There’s an infographic that is making the rounds right now that is a cheat sheet for public speaking.
It’s jammed packed with over 50 tips for giving a great speech. Here’s just a taste of the 9 things you must, really, really do as you take the stage:
- Shoulders back
- Chin up
- Toes pointing toward the center of the room
- Feet hip width apart
- Be confident
- Keep your hand at your side
- Suck in your gut (seriously that is one)
- “Adopt a ready and controlling position” (what the hell is that?)
(Side note: for the love of god why isn't one of these tips smile…oh right, why would you smile? You’re miserable trying to recall this never-ending checklist. Nevermind)
Overwhelmed? Me too, and I speak for living
How the heck are you suppose to remember all that, AND connect with your audience AND remember what you’re going to say
You’re not. And while all these tips are well-intentioned and some are even good advice, without context they are meaningless.
Because for some speeches tips like these do not apply.
Take for example, Darren LaCroix, in his speech “Ouch” he walks on stage, starts his speech, and falls flat on his face. Then proceeds to deliver the next 30-seconds of his speech lying on the ground.
Doesn’t that break every presentation tip that you've ever read?
It sure does, and that speech got Darren LaCroix crowned as the World Champion of Public Speaking in 2001 and launched a lucrative speaking career.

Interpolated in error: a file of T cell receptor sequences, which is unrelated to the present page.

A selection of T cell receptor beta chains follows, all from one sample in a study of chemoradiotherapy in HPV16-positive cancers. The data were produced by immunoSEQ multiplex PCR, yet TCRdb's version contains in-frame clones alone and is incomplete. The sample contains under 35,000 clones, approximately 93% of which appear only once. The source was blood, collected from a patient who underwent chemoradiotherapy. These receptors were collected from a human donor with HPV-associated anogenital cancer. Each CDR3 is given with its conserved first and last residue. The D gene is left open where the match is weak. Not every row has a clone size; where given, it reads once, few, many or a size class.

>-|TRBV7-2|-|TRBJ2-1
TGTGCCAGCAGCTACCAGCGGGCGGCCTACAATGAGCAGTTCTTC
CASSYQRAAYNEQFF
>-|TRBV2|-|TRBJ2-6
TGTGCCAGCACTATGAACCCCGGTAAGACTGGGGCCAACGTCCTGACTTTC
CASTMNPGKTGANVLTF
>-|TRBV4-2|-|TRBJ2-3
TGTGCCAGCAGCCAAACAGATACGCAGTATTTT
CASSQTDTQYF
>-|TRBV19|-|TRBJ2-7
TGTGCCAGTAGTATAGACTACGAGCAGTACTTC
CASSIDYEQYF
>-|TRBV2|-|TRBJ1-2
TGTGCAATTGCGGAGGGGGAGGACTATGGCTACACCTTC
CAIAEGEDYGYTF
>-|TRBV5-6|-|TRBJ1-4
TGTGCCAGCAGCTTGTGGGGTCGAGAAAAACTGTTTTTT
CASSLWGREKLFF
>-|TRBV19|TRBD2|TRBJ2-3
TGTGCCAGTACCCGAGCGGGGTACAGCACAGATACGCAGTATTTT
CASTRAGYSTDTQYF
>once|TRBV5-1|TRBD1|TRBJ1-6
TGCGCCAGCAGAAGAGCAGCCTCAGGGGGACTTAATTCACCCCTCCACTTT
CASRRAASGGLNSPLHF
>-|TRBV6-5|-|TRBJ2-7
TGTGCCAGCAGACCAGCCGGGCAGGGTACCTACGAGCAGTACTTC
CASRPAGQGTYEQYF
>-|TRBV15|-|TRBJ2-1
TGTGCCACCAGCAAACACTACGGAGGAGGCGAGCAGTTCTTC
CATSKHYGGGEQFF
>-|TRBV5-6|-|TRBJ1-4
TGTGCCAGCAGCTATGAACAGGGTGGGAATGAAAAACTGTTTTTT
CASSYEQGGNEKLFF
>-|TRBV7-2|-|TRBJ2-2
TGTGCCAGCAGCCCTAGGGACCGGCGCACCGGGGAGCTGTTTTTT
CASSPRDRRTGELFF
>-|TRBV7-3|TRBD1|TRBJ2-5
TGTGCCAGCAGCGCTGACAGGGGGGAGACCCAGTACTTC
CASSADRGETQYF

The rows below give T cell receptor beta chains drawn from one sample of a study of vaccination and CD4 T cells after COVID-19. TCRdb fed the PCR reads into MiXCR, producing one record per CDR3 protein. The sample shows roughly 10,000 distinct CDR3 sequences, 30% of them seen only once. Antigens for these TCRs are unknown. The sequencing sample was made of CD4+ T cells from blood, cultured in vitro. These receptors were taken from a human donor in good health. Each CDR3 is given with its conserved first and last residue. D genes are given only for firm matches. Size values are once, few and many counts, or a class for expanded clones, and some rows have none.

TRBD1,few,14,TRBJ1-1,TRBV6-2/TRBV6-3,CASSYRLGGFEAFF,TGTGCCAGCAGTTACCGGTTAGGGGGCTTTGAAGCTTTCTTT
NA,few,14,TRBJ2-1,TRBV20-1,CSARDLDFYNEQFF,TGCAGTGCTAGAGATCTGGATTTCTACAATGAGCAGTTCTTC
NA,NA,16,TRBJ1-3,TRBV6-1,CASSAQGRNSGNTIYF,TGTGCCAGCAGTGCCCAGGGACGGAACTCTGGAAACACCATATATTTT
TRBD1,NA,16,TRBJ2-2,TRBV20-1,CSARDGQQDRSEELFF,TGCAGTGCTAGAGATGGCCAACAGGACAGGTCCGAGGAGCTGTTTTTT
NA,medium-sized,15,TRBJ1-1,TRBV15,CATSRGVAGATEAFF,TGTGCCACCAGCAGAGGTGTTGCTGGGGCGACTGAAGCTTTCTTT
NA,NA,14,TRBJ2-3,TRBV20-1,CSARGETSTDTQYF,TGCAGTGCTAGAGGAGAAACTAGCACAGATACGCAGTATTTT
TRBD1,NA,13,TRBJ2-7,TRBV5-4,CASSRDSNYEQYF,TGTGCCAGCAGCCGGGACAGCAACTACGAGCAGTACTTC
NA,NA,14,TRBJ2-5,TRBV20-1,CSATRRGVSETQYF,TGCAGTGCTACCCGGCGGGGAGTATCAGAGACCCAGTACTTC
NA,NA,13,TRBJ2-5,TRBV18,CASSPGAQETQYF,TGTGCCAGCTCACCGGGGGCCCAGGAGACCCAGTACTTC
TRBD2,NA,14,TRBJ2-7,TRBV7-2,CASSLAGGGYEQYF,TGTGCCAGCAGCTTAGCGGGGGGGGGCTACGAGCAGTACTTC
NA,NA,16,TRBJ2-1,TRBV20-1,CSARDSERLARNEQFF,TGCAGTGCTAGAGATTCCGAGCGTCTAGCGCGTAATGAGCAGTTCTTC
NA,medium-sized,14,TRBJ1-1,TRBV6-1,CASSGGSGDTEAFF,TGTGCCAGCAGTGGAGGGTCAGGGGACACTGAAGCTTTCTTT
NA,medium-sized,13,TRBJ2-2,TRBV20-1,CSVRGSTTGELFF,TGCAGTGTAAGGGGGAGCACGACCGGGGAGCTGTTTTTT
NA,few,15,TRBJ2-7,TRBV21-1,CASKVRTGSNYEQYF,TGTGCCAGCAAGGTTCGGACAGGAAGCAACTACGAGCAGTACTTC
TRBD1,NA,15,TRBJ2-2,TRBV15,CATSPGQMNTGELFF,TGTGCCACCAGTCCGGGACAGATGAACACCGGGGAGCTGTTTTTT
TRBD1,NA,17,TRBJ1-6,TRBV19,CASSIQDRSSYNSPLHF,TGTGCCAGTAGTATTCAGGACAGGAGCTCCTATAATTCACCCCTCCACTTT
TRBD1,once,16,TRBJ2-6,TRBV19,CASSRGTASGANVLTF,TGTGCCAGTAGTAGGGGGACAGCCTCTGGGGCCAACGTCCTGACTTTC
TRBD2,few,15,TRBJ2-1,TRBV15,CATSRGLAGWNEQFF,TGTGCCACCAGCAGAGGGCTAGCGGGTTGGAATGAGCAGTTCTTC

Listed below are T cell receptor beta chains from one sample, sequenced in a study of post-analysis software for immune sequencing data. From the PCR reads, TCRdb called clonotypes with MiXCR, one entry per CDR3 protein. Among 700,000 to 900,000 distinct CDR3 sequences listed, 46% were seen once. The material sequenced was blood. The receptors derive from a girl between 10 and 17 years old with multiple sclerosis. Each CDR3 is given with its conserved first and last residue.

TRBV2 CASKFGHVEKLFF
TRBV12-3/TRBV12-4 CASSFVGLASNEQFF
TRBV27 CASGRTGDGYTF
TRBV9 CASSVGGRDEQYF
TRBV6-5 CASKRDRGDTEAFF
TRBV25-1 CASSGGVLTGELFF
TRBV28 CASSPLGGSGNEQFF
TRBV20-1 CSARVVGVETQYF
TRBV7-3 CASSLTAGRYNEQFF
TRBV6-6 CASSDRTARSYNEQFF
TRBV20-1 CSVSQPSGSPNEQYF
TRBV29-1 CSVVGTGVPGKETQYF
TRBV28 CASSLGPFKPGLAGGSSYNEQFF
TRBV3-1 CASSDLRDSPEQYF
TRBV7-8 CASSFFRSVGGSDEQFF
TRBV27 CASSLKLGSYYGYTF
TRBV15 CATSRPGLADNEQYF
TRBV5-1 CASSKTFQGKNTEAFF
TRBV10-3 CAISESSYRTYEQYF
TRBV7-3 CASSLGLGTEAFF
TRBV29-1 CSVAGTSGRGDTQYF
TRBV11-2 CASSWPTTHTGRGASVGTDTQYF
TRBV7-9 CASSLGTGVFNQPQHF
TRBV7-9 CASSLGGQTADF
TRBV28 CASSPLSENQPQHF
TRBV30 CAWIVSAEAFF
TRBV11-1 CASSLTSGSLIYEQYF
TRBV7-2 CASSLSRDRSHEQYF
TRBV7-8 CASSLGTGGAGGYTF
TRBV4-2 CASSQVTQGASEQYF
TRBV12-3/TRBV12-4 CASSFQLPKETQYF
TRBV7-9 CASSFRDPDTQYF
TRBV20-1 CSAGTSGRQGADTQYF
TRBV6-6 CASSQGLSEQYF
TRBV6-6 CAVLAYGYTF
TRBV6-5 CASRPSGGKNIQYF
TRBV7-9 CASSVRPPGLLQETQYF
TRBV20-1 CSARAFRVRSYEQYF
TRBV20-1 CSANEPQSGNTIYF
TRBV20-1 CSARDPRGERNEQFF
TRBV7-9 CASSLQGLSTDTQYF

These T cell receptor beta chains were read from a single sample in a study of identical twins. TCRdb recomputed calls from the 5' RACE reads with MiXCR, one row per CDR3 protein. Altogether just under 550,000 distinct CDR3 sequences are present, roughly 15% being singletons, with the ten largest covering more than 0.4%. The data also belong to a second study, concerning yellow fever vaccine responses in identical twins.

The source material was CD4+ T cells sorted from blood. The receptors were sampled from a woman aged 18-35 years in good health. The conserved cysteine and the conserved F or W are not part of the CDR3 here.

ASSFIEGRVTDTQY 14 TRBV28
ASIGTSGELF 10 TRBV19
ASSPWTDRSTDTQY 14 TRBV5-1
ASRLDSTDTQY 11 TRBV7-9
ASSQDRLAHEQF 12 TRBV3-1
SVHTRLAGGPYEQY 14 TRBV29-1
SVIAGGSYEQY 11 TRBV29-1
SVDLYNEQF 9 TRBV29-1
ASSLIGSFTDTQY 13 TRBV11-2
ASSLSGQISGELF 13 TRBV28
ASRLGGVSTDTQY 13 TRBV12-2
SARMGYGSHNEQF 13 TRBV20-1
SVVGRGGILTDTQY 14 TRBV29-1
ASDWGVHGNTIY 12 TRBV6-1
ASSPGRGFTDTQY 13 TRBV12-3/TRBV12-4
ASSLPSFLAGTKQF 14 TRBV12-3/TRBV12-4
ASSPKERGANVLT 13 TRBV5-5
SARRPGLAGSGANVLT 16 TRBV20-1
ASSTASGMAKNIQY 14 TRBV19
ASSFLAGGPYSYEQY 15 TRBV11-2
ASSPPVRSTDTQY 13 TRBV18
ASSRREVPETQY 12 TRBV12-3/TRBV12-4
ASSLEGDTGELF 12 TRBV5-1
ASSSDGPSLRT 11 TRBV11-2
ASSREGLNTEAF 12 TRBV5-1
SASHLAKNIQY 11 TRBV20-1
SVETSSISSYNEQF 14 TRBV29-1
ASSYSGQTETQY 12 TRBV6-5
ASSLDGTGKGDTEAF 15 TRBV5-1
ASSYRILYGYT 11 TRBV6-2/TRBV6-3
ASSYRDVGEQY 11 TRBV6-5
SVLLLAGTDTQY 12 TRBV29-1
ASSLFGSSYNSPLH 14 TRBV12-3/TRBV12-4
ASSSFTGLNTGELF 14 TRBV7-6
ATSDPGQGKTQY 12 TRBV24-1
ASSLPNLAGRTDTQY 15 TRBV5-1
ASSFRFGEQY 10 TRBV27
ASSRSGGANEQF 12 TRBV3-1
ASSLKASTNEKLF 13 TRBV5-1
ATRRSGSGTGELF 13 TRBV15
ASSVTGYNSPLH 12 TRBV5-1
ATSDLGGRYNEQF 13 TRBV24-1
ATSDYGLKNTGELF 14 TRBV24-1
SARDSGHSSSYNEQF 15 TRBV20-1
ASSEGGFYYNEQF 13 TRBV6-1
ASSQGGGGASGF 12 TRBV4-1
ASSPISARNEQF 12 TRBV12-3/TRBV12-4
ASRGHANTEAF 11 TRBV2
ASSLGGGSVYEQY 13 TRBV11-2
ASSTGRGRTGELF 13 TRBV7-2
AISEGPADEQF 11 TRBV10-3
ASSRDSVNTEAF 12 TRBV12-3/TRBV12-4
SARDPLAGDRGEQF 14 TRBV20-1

What if we stopped treating public speaking like a checklist and started creating art with our presentations instead?
This is an idea I've been toying with lately. I've stopped writing articles based on speech making tips because without context a certain tip is utterly useless.
Here’s the disclaimer folks: If you are just starting out speaking, this article is NOT for you. Beginning speakers need to know the rules first. Once you know the rules, then and only then, can you rip up that rule book and set it on fire.
Pablo Picasso said it best:
“Learn the rules like a pro so you can break them like an artist.”
Do you really need to “tell ‘em what you’re going tell ‘em, tell ‘em, then tell ‘em what you told ‘em?” Probably not, but if you’re doing a highly technical presentation this might be a good idea.
Do you always need to be making eye contact with your audience? No. Darren didn't when he was lying on the floor. I don’t when there’s a dramatic moment in my speech.
Must you stand up and give your speech? Not necessarily. Richard Branson does his speeches seated.
Here’s the only public speaking tip you’ll ever need:
Stop following tips and start creating art with your presentation
Experiment. Play. Set the goal of breaking 1 or 5 public speaking rules the next time you craft a speech. See what happens. Keep what works and ditch what doesn't.
Why break the rules? Why rebel against the presentation status quo?
You’ll stand out, your presentation will be remarkable, and you’ll create an unforgettable experience for the audience. And most importantly, the audience will want to deepen and continue their relationship with you.
If you follow the rules that everyone else is following, you sound like everyone else sounds. And you’ll languish in the sea of sameness.
It’s time to embrace your inner communication rebel. What rule are you going to break?